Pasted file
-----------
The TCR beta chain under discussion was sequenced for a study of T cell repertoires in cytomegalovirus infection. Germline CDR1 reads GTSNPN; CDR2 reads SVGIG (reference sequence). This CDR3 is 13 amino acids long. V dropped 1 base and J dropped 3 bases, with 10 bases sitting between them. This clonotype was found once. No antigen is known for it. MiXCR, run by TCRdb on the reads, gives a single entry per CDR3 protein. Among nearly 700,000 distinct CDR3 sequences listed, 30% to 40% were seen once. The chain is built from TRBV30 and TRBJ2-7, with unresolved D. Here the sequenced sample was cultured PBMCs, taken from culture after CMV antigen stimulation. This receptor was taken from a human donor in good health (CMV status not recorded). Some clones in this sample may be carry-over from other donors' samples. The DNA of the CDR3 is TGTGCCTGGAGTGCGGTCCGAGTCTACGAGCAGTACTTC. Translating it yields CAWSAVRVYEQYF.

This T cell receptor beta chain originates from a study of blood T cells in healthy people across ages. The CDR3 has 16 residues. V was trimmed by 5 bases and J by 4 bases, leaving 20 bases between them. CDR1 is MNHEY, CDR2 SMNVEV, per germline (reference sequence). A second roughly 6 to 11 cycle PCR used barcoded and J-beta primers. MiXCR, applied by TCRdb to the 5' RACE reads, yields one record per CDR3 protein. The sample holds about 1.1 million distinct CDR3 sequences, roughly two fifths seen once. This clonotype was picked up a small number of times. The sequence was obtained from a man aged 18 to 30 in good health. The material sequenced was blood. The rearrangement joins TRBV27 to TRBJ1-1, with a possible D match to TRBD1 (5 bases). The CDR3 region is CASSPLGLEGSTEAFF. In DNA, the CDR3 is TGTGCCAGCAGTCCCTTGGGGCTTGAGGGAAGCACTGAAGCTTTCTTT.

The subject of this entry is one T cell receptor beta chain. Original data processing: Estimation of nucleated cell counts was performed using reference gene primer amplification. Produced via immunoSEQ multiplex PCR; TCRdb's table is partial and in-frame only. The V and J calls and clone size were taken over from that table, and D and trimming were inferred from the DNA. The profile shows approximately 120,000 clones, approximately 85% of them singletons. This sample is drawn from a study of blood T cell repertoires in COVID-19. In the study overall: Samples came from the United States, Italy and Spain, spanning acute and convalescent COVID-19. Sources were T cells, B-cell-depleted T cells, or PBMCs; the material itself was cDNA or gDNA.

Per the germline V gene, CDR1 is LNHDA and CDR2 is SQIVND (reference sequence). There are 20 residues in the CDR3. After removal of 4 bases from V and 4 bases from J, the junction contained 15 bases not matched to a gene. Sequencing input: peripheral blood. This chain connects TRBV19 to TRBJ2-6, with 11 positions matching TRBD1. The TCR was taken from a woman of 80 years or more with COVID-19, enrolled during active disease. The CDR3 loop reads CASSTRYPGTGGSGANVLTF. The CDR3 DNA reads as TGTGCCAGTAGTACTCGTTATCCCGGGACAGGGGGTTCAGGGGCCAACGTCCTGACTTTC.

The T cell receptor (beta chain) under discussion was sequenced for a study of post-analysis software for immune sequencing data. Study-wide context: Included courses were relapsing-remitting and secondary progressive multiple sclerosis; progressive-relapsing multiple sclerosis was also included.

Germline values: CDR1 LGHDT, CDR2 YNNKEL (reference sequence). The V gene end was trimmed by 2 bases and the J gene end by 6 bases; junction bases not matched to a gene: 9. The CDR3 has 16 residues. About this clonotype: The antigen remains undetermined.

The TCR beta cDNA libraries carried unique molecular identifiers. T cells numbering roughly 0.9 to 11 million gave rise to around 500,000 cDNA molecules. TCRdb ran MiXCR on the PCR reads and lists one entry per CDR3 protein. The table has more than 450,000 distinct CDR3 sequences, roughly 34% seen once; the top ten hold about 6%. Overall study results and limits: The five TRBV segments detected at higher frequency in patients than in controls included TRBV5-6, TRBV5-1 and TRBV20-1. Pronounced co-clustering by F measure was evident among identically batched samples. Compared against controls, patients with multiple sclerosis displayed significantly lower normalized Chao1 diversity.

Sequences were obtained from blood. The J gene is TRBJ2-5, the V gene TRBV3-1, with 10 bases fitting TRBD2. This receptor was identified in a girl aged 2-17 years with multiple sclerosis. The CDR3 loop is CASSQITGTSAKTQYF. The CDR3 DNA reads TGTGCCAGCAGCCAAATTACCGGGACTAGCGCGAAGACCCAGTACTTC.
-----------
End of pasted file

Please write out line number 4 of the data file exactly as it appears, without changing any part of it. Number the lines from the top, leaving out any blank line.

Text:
Per the germline V gene, CDR1 is LNHDA and CDR2 is SQIVND (reference sequence). There are 20 residues in the CDR3. After removal of 4 bases from V and 4 bases from J, the junction contained 15 bases not matched to a gene. Sequencing input: peripheral blood. This chain connects TRBV19 to TRBJ2-6, with 11 positions matching TRBD1. The TCR was taken from a woman of 80 years or more with COVID-19, enrolled during active disease. The CDR3 loop reads CASSTRYPGTGGSGANVLTF. The CDR3 DNA reads as TGTGCCAGTAGTACTCGTTATCCCGGGACAGGGGGTTCAGGGGCCAACGTCCTGACTTTC.